For the woman, there are other incentives, but they’re just as powerful and just as sexy. A woman with a boring, but faithful husband will likely have children who share that trait. The boys she bears will be boring and faithful, still having to rely on one woman to propagate their lineage.
Enter the bad boy rebel who will hump anything with legs and a pulse. He’s James Dean. He’s Wolverine. He’s Johnny Cash. This man, for perverse reasons that evolution fuels, gets the woman horny enough to do some extra humping on the side. Sure, it requires that she go behind her hubby’s back, but as women and men alike know all too well, we do crazy things when we’re really horny.
On top of the toe-curling pleasure that comes with exciting, bad-boy sex, she may now bear a child who can hump more women and make more stud babies. Those stud babies have a much better chance at passing on the woman’s genes so she has a powerful evolutionary incentive to make sure all her sons are Wilt Chamberlin and all her daughters are Kardashians.
In light of these evolutionary incentives, coupled with the rigid social order imposed by the “Leave It To Beaver” crowd, it makes perfect evolutionary sense. Evolution forged our basic drives and imperatives. Evolution, being the imperfect process it is, doesn’t give a two whiffs of a skunks ass what laws, taboos, and Jerry Springer says. If it propagates a species, then that’s all it needs.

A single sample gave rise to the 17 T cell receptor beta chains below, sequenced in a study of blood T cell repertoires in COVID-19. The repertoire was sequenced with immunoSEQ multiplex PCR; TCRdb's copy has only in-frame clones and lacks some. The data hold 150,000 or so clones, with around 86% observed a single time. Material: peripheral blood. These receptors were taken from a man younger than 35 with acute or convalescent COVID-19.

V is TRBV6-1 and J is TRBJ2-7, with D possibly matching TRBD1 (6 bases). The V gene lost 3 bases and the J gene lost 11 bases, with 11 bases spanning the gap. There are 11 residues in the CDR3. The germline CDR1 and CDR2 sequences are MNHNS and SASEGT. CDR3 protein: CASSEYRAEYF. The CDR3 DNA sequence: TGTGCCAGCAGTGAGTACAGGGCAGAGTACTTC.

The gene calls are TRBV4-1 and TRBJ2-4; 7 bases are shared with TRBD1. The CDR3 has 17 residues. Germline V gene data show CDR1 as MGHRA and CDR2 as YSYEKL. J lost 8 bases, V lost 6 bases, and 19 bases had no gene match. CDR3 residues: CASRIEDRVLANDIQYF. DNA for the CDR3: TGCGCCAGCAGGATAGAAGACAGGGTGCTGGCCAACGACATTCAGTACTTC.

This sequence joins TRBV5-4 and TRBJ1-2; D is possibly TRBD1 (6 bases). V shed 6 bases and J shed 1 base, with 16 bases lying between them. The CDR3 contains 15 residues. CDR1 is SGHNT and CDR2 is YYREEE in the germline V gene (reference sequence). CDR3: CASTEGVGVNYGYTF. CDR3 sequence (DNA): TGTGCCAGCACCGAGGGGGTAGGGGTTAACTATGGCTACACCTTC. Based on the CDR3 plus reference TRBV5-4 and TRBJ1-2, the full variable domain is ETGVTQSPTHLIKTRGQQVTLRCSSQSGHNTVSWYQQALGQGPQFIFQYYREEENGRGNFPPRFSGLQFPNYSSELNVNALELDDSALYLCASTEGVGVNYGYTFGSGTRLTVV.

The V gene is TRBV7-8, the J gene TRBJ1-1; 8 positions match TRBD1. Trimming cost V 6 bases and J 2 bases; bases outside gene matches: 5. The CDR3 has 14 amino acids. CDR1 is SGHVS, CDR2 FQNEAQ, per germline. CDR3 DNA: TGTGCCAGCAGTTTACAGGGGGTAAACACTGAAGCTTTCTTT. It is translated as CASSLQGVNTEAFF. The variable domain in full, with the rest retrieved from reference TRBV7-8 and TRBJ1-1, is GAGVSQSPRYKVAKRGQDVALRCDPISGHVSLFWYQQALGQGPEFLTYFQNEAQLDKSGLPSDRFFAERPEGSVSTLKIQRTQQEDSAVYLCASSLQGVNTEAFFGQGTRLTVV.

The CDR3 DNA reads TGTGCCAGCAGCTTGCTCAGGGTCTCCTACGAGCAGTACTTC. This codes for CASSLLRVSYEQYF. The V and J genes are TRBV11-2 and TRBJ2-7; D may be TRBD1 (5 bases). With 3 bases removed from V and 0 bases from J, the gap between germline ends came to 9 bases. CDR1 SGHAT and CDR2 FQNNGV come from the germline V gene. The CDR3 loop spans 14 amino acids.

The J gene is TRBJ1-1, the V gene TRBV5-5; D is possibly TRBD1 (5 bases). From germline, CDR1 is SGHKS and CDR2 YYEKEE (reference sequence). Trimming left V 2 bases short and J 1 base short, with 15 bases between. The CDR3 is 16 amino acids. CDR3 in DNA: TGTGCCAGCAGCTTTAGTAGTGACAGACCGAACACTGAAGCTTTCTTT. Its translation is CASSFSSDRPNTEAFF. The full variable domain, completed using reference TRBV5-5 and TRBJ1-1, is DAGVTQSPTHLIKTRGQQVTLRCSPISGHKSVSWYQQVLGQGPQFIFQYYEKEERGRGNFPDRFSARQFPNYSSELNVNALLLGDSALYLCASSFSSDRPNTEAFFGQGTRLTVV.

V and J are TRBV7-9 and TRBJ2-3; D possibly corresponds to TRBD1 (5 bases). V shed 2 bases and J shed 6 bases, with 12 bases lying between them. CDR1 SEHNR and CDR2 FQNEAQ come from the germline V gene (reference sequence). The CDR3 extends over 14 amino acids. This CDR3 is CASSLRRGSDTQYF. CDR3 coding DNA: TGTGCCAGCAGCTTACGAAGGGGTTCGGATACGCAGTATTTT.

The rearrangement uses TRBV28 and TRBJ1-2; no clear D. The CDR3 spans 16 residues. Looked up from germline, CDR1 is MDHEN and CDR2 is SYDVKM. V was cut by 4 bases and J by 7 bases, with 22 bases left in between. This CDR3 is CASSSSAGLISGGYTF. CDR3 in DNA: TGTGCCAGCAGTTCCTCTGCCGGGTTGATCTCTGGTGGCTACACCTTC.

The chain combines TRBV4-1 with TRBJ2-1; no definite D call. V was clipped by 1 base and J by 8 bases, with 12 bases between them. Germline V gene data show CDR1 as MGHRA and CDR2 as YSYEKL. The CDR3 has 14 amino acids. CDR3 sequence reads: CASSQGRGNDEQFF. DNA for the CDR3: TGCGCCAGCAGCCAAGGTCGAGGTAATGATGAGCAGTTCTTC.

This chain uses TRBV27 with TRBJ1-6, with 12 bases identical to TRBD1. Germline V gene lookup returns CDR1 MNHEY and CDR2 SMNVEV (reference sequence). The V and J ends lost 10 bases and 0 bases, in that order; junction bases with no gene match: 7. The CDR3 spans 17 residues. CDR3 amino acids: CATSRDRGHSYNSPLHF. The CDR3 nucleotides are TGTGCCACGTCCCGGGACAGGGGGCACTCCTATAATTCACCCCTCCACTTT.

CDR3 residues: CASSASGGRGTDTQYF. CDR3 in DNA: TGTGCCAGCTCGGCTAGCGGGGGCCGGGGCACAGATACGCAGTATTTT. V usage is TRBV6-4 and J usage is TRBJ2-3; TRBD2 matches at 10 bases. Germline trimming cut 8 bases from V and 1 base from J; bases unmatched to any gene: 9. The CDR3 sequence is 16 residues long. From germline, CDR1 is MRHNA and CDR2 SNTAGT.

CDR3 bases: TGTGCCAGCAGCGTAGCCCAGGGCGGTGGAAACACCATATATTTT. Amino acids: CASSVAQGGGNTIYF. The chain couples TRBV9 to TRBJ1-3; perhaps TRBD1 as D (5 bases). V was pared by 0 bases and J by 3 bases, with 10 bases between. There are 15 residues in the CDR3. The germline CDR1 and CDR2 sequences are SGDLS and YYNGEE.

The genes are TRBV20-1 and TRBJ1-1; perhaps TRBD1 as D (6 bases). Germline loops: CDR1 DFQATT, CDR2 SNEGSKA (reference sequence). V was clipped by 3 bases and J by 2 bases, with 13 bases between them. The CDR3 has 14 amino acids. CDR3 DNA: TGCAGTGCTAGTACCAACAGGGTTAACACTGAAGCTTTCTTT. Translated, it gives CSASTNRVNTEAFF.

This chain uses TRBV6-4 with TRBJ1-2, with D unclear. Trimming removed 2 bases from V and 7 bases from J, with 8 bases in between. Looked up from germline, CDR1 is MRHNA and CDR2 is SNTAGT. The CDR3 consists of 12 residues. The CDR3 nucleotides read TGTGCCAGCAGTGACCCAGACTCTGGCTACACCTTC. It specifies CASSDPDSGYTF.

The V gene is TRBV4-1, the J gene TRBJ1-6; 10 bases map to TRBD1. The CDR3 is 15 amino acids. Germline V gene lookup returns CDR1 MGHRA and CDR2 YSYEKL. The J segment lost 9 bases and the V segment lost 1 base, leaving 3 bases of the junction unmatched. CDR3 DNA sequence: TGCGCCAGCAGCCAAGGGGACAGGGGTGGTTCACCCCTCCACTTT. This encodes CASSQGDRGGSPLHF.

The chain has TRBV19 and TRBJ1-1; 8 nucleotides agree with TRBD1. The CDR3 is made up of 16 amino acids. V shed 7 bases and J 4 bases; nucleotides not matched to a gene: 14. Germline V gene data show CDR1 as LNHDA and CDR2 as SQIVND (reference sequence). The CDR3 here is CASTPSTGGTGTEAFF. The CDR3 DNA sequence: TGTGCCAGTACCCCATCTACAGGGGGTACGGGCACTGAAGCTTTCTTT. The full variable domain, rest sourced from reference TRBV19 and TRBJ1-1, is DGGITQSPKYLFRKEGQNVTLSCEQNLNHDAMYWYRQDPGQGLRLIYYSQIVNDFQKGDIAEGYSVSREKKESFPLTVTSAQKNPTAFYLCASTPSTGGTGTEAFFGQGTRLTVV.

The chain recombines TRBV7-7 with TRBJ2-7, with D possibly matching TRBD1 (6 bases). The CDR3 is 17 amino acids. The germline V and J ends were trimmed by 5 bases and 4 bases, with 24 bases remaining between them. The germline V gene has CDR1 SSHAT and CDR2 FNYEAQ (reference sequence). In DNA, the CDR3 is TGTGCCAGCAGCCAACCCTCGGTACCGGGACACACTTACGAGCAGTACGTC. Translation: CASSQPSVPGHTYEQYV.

It’s because of these evolutionary forces and powerful incentives that infidelity makes a perverse kind of sense. For years, I struggled to understand why women wanted to sleep with the bad boys, knowing they weren’t going to stick around or be faithful. Now, when I think about it from the “stud baby” perspective, it does make sense.
It also reveals how imperfect our current assumptions about relationships and romance are, even in the 21st century. Granted, there have been improvements since the Victorian Era, but I think we, as a society, can do better. I don’t claim to have a solution, but I will definitely explore a few sexy possibilities on this blog and in my novels.